- Bonus: create heart-shaped macarons by piping out a “V” shape instead of a circle. When it bakes it will bake into a heart
Great news for Edmontonians as well – it was at Christmas in November that Giselle announced Duchess would be expanding! Liane has more about that here.
Luckily after Giselle’s class I was able to pop into the tail end of Anna and Michael Olson’s session.
They are always one of the best sessions because of all the amazing meat they make!! I was able to get a few plates of copious amounts of the most incredible pork belly… yum!
— Linda Hoang (@lindork) November 8, 2015
The cool part about the weekend’s lunch and dinners was that they featured local producers! Each meal had a different “Alberta” producer featured such as Alberta Pork, Alberta Chicken, Alberta Pulses, Alberta Beef, Alberta Milk, and Alberta Turkey! It’s a great way to highlight the food grown right here in our province.
During the weekend, one of our tablemates for meals was Chef Roger Mooking! It was really fun to learn more about him (for instance, did you know he was raised in Edmonton? Was a north side kid!) so Mike and I were both thrilled to attend his Christmas in November session where he gave some great tips for grilling steak, made a delicious black bean shrimp sauce, and showed us a different way to prepare broccoli!
Some of his great steak grilling tips include:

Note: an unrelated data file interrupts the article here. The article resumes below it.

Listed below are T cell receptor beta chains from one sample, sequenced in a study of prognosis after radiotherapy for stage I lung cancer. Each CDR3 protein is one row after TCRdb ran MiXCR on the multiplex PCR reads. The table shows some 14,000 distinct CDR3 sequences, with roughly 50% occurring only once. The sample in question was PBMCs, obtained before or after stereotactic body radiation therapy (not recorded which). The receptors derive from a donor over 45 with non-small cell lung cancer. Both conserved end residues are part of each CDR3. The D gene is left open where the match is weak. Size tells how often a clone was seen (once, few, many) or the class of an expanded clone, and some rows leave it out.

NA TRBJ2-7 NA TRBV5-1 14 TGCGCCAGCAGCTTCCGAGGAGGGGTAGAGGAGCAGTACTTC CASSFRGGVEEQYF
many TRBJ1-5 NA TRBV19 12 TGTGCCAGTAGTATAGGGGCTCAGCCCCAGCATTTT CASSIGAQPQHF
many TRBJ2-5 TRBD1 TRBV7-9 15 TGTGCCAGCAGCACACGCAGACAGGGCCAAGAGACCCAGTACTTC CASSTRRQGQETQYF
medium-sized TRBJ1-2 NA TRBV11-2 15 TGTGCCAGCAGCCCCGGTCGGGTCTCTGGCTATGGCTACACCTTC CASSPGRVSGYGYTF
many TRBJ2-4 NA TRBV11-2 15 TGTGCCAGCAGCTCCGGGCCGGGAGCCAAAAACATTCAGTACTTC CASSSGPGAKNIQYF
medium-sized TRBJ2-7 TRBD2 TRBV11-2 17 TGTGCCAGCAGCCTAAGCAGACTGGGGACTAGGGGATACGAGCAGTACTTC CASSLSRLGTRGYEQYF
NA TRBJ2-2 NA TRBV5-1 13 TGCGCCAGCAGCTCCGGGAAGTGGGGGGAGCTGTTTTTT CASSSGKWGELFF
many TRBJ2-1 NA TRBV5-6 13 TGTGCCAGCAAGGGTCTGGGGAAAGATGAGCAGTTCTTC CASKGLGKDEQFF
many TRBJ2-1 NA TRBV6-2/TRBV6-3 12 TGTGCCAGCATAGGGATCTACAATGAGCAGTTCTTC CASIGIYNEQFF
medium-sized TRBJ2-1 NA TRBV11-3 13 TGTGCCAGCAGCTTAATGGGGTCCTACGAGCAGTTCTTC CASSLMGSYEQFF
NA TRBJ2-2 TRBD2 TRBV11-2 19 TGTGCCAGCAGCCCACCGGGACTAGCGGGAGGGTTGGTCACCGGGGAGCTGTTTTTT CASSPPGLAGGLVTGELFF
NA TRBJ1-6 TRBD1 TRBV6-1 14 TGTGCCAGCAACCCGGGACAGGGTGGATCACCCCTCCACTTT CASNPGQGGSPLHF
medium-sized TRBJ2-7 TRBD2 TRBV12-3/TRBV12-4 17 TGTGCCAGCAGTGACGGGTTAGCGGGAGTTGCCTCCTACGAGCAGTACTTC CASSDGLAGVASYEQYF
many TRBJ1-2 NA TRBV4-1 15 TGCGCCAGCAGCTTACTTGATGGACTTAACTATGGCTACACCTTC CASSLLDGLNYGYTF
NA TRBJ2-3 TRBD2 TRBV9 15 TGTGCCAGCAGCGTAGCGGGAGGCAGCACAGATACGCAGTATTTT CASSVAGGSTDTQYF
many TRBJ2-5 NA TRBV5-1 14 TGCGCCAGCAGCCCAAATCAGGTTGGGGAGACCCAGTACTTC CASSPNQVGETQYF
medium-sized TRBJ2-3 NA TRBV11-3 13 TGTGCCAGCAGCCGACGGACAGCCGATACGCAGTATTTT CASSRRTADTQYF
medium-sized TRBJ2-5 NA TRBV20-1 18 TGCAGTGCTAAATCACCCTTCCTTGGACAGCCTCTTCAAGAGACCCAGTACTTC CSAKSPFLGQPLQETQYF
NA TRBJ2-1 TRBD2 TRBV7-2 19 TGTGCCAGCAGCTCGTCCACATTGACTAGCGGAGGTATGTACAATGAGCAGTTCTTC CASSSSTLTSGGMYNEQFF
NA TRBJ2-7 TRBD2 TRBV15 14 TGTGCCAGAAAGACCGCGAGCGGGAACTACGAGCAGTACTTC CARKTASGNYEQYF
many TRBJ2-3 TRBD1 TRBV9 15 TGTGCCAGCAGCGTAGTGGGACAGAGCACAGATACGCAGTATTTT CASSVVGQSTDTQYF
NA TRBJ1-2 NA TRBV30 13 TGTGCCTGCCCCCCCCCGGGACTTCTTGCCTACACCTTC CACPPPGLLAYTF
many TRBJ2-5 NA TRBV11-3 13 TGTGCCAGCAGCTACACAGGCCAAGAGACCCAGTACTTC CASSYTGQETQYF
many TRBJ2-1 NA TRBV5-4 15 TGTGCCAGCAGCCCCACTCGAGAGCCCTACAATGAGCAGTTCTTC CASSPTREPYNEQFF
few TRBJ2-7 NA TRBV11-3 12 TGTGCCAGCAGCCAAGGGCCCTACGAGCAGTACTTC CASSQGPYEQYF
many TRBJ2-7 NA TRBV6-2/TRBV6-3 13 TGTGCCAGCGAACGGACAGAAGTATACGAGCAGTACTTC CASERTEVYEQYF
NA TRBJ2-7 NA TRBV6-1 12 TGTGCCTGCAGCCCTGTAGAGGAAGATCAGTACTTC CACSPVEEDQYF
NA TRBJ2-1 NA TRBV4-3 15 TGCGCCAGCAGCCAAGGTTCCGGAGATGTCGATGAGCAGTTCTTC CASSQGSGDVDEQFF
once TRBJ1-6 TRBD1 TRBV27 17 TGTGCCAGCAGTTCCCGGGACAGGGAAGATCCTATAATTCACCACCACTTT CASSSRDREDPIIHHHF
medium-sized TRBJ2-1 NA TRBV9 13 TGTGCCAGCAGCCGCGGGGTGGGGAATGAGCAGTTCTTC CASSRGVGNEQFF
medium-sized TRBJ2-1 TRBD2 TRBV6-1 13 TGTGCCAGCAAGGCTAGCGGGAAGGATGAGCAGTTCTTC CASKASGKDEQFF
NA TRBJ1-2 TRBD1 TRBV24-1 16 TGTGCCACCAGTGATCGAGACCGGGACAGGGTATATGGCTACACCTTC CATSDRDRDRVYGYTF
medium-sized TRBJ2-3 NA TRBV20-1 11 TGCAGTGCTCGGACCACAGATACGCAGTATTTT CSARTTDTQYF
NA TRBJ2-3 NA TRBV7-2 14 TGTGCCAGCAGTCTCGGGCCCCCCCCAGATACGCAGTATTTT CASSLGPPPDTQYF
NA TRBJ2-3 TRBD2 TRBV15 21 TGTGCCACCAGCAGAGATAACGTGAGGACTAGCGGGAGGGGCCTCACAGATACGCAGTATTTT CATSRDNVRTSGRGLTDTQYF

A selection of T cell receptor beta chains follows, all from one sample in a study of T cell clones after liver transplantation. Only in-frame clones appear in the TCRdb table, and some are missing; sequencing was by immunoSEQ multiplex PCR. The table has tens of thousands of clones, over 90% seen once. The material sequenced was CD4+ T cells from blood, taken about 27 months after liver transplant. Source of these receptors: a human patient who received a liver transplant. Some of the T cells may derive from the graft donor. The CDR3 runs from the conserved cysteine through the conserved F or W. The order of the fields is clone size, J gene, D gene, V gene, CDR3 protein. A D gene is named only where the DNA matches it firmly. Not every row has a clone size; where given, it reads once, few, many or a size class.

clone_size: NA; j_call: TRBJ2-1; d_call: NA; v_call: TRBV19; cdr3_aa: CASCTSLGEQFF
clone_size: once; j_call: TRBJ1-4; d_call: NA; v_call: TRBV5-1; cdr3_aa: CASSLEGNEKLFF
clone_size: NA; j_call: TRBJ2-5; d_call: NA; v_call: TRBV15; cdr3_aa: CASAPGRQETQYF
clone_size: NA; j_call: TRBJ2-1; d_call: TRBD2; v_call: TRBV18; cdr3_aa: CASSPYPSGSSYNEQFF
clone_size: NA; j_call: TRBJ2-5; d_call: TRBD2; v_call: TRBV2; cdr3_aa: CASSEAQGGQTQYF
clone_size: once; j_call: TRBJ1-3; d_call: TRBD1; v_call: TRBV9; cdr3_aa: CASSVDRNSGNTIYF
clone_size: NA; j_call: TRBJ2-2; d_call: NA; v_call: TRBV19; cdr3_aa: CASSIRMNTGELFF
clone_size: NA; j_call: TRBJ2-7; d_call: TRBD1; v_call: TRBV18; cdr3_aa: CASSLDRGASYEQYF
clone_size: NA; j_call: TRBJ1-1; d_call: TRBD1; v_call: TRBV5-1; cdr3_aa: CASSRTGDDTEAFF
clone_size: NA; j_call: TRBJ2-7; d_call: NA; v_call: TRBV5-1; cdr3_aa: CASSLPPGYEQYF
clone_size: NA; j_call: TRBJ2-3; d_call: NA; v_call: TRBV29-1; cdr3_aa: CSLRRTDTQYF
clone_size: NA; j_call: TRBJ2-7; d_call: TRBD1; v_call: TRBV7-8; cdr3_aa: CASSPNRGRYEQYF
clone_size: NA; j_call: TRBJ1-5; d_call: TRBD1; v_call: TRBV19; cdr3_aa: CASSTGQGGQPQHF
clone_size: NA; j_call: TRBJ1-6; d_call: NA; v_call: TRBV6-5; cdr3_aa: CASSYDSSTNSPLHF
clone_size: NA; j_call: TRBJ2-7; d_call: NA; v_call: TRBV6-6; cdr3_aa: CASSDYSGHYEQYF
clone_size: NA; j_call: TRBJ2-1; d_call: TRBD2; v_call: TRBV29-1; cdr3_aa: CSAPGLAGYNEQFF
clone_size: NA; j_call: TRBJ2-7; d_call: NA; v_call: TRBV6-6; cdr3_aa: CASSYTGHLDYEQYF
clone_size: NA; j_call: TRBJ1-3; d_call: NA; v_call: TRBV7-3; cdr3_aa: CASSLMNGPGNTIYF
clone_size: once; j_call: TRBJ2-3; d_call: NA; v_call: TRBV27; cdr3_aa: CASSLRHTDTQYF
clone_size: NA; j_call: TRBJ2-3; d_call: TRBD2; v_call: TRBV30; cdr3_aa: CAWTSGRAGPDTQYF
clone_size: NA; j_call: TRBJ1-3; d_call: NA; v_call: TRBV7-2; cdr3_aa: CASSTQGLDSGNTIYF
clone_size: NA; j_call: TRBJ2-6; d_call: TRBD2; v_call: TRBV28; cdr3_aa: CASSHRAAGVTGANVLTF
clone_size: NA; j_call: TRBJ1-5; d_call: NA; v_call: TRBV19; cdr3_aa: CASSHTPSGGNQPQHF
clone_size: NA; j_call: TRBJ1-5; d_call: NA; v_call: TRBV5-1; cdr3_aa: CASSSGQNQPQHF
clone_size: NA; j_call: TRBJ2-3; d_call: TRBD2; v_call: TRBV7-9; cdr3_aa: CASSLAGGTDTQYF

- Tell if a steak is seasoned enough by pressing your finger down several times on the steak and tasting that. What you taste is how your steak will taste. If it tasted a bit bland – season it!
- You can check the doneness of steak by pressing down on the top and feeling it. You should get the same feeling as when you pinch your fingers and touch the ‘meaty’ part under your thumb. With index finger touched to thumb, the feeling is rare. Middle finger to thumb, the feeling is medium rare. Ring finger to thumb, the feeling is medium.
He had tons of energy and was so funny! And really I am still just so surprised he grew up in Edmonton – such a small world!
- Check out my recap of Roger’s class
- Get the recipe for his grilled steak and black bean shrimp sauce
— Linda Hoang (@lindork) November 8, 2015
Finally, my last session of Christmas in November was led by Chef Massimo Capra!
Italian food is right up there on my list of food genres I couldn’t live without (Vietnamese and Japanese are also on that list!) so I was excited to have some more pasta, this time with Massimo.
Here are some cooking tidbits I learned from Chef Capra:
- After cooking, the first layer of an onion is typically leathery in texture – don’t serve it but do use it in a future stock
- Your pasta sauce should contain the trinity of flavours: celery, onion, and carrots – always. This is the mirepoix – sweetness, freshness, and a little bit of crunch